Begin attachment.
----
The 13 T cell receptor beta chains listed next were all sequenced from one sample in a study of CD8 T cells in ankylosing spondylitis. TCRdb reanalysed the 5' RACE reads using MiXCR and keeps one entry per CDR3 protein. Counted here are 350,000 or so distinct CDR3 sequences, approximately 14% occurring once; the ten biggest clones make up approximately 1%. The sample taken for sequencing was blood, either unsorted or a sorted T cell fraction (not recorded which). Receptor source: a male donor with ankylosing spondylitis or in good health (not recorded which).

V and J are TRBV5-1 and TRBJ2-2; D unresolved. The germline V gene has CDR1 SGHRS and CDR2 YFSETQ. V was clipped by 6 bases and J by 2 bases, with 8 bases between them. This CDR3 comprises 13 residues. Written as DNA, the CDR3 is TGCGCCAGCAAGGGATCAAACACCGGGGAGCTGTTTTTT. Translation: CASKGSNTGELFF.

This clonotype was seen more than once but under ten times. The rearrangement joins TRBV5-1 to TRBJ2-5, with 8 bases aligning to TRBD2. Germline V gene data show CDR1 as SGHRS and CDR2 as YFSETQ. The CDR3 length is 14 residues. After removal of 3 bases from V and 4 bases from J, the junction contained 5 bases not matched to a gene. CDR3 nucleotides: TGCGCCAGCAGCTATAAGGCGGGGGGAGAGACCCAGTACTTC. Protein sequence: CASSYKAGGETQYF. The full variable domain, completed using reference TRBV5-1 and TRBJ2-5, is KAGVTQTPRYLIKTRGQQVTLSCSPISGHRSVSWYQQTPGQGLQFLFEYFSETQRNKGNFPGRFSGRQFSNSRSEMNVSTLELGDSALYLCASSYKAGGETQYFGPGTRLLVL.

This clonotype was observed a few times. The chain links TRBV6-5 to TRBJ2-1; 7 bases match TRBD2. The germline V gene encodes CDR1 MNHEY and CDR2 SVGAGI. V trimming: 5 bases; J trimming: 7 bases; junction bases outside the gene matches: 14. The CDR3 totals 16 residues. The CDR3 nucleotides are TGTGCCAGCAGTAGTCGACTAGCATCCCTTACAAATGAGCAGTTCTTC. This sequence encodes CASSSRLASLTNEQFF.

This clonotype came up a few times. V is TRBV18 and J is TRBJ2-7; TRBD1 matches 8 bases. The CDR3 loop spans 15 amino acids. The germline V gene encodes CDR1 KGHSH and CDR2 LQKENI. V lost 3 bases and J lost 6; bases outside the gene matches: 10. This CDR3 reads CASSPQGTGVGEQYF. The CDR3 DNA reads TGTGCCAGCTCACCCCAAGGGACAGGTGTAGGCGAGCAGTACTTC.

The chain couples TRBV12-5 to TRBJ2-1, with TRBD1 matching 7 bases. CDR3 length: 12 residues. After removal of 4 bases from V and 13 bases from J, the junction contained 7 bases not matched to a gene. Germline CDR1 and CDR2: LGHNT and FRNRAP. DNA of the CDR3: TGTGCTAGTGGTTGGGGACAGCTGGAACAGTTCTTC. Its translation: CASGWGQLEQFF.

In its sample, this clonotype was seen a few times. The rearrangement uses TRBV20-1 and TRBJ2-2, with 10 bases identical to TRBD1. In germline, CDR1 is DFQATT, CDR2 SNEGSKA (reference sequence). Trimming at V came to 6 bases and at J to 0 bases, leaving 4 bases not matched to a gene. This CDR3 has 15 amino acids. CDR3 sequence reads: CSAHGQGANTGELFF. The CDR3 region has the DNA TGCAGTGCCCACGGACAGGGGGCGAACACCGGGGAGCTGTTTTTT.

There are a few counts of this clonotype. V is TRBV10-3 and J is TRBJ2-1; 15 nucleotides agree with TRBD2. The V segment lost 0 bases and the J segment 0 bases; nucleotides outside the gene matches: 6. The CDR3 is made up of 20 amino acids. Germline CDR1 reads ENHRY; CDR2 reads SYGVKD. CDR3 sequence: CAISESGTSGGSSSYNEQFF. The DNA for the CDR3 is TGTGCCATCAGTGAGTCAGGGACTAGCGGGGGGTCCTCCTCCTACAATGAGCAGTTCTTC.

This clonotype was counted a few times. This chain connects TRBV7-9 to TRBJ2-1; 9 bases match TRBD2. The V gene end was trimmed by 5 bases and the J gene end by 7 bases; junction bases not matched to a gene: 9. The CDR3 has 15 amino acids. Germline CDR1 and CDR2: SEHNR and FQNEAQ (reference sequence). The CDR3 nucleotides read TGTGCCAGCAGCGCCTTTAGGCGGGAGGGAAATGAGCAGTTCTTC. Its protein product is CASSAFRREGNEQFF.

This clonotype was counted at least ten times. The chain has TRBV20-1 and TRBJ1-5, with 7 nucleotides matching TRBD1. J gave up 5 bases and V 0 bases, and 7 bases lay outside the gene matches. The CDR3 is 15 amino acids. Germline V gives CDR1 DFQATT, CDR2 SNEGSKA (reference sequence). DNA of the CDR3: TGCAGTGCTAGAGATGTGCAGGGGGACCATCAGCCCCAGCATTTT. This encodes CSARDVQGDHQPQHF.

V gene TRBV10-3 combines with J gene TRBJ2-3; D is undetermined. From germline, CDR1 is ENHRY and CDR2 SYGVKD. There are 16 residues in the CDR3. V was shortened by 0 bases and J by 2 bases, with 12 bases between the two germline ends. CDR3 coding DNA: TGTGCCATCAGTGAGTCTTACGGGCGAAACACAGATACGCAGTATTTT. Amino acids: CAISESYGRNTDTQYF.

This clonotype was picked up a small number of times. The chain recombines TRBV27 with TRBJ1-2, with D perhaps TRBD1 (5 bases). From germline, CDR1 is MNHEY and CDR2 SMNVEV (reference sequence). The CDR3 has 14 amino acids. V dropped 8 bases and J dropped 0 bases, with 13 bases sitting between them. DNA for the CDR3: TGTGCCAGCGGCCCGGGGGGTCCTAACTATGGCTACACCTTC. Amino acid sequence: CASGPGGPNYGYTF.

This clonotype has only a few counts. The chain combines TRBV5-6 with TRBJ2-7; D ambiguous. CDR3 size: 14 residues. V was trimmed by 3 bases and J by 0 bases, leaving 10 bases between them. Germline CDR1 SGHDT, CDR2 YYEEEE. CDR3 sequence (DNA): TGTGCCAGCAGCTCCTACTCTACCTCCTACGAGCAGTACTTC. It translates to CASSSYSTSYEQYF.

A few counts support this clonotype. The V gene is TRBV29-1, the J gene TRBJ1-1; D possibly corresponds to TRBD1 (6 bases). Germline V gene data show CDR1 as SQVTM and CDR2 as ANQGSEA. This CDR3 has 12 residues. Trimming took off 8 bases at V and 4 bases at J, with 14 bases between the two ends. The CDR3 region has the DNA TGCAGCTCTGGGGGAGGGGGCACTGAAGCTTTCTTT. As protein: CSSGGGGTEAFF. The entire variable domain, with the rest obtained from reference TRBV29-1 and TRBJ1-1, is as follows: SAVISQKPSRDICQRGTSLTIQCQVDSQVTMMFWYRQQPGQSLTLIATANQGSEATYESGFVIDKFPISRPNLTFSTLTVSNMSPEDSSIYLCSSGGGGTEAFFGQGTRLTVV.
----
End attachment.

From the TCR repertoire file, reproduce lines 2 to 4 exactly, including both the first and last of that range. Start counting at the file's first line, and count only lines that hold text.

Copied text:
V and J are TRBV5-1 and TRBJ2-2; D unresolved. The germline V gene has CDR1 SGHRS and CDR2 YFSETQ. V was clipped by 6 bases and J by 2 bases, with 8 bases between them. This CDR3 comprises 13 residues. Written as DNA, the CDR3 is TGCGCCAGCAAGGGATCAAACACCGGGGAGCTGTTTTTT. Translation: CASKGSNTGELFF.

This clonotype was seen more than once but under ten times. The rearrangement joins TRBV5-1 to TRBJ2-5, with 8 bases aligning to TRBD2. Germline V gene data show CDR1 as SGHRS and CDR2 as YFSETQ. The CDR3 length is 14 residues. After removal of 3 bases from V and 4 bases from J, the junction contained 5 bases not matched to a gene. CDR3 nucleotides: TGCGCCAGCAGCTATAAGGCGGGGGGAGAGACCCAGTACTTC. Protein sequence: CASSYKAGGETQYF. The full variable domain, completed using reference TRBV5-1 and TRBJ2-5, is KAGVTQTPRYLIKTRGQQVTLSCSPISGHRSVSWYQQTPGQGLQFLFEYFSETQRNKGNFPGRFSGRQFSNSRSEMNVSTLELGDSALYLCASSYKAGGETQYFGPGTRLLVL.

This clonotype was observed a few times. The chain links TRBV6-5 to TRBJ2-1; 7 bases match TRBD2. The germline V gene encodes CDR1 MNHEY and CDR2 SVGAGI. V trimming: 5 bases; J trimming: 7 bases; junction bases outside the gene matches: 14. The CDR3 totals 16 residues. The CDR3 nucleotides are TGTGCCAGCAGTAGTCGACTAGCATCCCTTACAAATGAGCAGTTCTTC. This sequence encodes CASSSRLASLTNEQFF.